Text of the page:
Marcy the housewife becomes a Notary!
Marcy was a normal Midwestern housewife. She enjoyed all of the normal aspects of life. She had a small child, her first. She enjoyed the local festivals, corn mazes, county fairs, and married life as well. But, her family seemed to always be behind the eight-ball financially. What was Marcy to do? She tried temping for a while, but that didn’t pan out. Then, she tried being a substitute teacher since she liked kids, but the assignments weren’t regular enough. She had tried all her options and couldn’t think of anything else to do. So, she went next door to Patricia’s house to see if Patricia had any helpful words. Patricia was known in the neighborhood as the go to person if you had a problem. She could help anyone out of any slump and knew the right thing to say in any situation. Marcy picked the wrong day to go to Patricia for help. Of all the days in the year, this was the worst possible day.
Marcy went over and knocked on the door. Patricia answered, but said she was waiting for someone. Then, a nicely dressed guy showed up with a briefcase. What could he be here for thought Marcy? “Oh, this is the mobile notary for my loan documents,” announced Patricia. Marcy said, “Okay, I’ll bother you another time.” Patricia asked her to come back the next day.
Marcy returned the next day. Patricia had only one thing to say: “You could totally do this!” “Do what?” “Be a mobile notary — you’d love it!” “I would?” “Yup!” It is odd how people become mobile notaries. It often happens when they or a friend have a loan that needs to get signed. Then the career opportunity light bulb flashes in their head, and the rest is history.
Marcy marched down to the county recorder’s office, filled out the paperwork, waited a few weeks to get her commission, seal, journal and forms, and she was in business! She was officially a state commissioned Notary Public and a mobile notary because she drove to her appointments. Just one small thing… She didn’t have any appointments. So Marcy went back to Patricia again to ask for help. Patricia suggested calling the notary who had helped them. Maybe he would know how to get work. Except they would be competition for him. Oooh. A touchy subject. Should they call? I guess it couldn’t hurt. In the worst case scenario, he would just decline to help them. After talking to Tom, he recommended calling 123notary and Notary Rotary. Those were the two most reputable sources of notary work at the time. That sounded easy enough. So, Marcy got herself listed on 123notary.com and the calls started coming in. (Obviously Marcy didn’t show up in 2014 because not so many calls came in that year!)
Marcy purchased the 123notary loan signing course. She didn’t study it that hard in the beginning, because she didn’t realize how important the information in it was. She decided to learn the hard way. You’ll see when you read the stories of all the trouble she got herself into.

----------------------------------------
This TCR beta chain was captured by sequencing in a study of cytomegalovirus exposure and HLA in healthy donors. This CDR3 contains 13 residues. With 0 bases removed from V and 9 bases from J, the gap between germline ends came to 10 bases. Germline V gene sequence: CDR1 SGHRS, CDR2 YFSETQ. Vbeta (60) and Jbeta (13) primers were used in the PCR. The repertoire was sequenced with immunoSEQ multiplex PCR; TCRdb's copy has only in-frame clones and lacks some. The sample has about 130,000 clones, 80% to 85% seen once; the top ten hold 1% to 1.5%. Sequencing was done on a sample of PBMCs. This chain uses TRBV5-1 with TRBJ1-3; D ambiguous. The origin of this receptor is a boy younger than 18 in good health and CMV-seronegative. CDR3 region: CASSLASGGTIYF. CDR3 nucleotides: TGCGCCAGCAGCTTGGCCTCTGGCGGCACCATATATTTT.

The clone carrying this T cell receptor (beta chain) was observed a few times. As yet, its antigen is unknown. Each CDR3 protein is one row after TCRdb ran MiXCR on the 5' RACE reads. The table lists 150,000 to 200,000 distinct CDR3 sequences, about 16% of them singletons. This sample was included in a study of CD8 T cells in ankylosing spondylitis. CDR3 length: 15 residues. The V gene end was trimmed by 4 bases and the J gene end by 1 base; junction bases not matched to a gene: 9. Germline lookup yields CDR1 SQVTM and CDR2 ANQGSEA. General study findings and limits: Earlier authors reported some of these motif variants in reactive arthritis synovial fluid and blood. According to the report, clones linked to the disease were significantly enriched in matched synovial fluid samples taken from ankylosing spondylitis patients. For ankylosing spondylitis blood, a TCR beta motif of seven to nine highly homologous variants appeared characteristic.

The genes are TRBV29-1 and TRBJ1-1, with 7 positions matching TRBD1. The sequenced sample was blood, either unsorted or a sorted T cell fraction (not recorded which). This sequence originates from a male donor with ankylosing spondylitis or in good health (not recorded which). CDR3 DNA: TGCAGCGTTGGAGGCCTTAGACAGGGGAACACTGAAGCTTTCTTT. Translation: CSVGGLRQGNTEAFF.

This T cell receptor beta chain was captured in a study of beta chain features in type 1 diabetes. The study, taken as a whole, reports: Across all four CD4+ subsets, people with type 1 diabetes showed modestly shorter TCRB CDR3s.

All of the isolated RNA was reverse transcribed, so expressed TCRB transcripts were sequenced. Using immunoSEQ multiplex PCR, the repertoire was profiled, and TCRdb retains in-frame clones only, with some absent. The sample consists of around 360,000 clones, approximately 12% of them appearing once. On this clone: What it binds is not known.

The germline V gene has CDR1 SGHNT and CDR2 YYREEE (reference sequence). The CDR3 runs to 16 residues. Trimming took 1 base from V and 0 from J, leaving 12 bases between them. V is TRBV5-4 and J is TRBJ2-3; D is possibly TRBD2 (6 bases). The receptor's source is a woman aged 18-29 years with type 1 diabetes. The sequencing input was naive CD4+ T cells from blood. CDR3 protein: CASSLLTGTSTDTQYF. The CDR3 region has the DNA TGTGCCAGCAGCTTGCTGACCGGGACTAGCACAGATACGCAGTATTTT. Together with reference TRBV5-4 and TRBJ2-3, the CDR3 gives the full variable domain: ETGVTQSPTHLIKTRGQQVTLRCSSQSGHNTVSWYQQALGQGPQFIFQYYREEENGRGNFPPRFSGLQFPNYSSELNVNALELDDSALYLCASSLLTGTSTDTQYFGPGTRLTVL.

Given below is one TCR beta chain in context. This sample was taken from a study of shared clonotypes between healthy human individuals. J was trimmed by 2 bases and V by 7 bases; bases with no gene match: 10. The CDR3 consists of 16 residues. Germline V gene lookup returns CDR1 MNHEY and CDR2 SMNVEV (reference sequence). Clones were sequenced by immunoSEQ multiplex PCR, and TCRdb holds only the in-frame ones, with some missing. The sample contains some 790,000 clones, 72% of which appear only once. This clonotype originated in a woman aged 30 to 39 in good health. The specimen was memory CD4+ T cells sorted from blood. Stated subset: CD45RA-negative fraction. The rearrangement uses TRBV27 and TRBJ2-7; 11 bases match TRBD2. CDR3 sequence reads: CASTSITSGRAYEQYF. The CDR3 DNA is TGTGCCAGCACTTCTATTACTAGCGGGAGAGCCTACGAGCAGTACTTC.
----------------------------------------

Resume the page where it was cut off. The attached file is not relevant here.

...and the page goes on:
Point (1) The Deed of Trust — Quick Facts!
(1) The Deed of Trust is the security instrument. BTW: The term Instrument means document.
(2) The Deed of Trust must be notarized. Make sure you have thumbprints in your journal for any deed.
(3) The Deed of Trust is recorded with the county recorder of the county where the property is located. The people at the County Recorders Office can often be picky and will not tolerate: cross-outs, smudgy or light seal impressions, or incomplete notarizations. Some recorders are pickier than others, so assume that they will all be very picky. If your notarization is rejected by the County Clerk, someone will have to notarize it all over again, and the borrower could experience a costly delay in their loan.
(4) As a general rule, the borrower must sign the Deed of Trust as their name appears on Title. If you use a Signature Affidavit, you might be able to have them sign in a different way, although the loan might be rejected by the Lender, in which case you might have to start all over again after a redraw.
(5) It is often required for the borrower to initial each page of the Deed of Trust
(6) The Deed of Trust is referred to as The Mortgage in many states, which is similar in essence, although there are some legal differences between the two documents which we will not discuss here.
The Deed of Trust states:
(a) The loan amount
(b) Who the lender is (and their contact information)
(c) Who the borrowers are
(d) The location and description of the property.
(e) When the loan matures (or when the loan expires: e.g., 05-31-2031)
(f) Who the trustors and trustees are
(g) The loan is secured by the property.
(h) A Description of the Property
The Deed of Trust also mentions that the borrower has to pay taxes, principle, interest, late charges, etc. It doesn’t list figures other than the loan amount, but those will be in the note and/or other documents. Deeds of trust usually range from being 2 to 30 pages. Various other terms and explanations are in this instrument, however, those terms are not of much importance to the Signing Agent.
Riders. The Deed of Trust could come with various riders. We will not discuss the riders in this section since they are numerous and self explanitory. There are little check boxes in the Deed of Trust that will indicate which riders would be included.
You might also like:
30 Point Course Table of Contents
Point (2) The Note
Deed of Trust (glossary entry)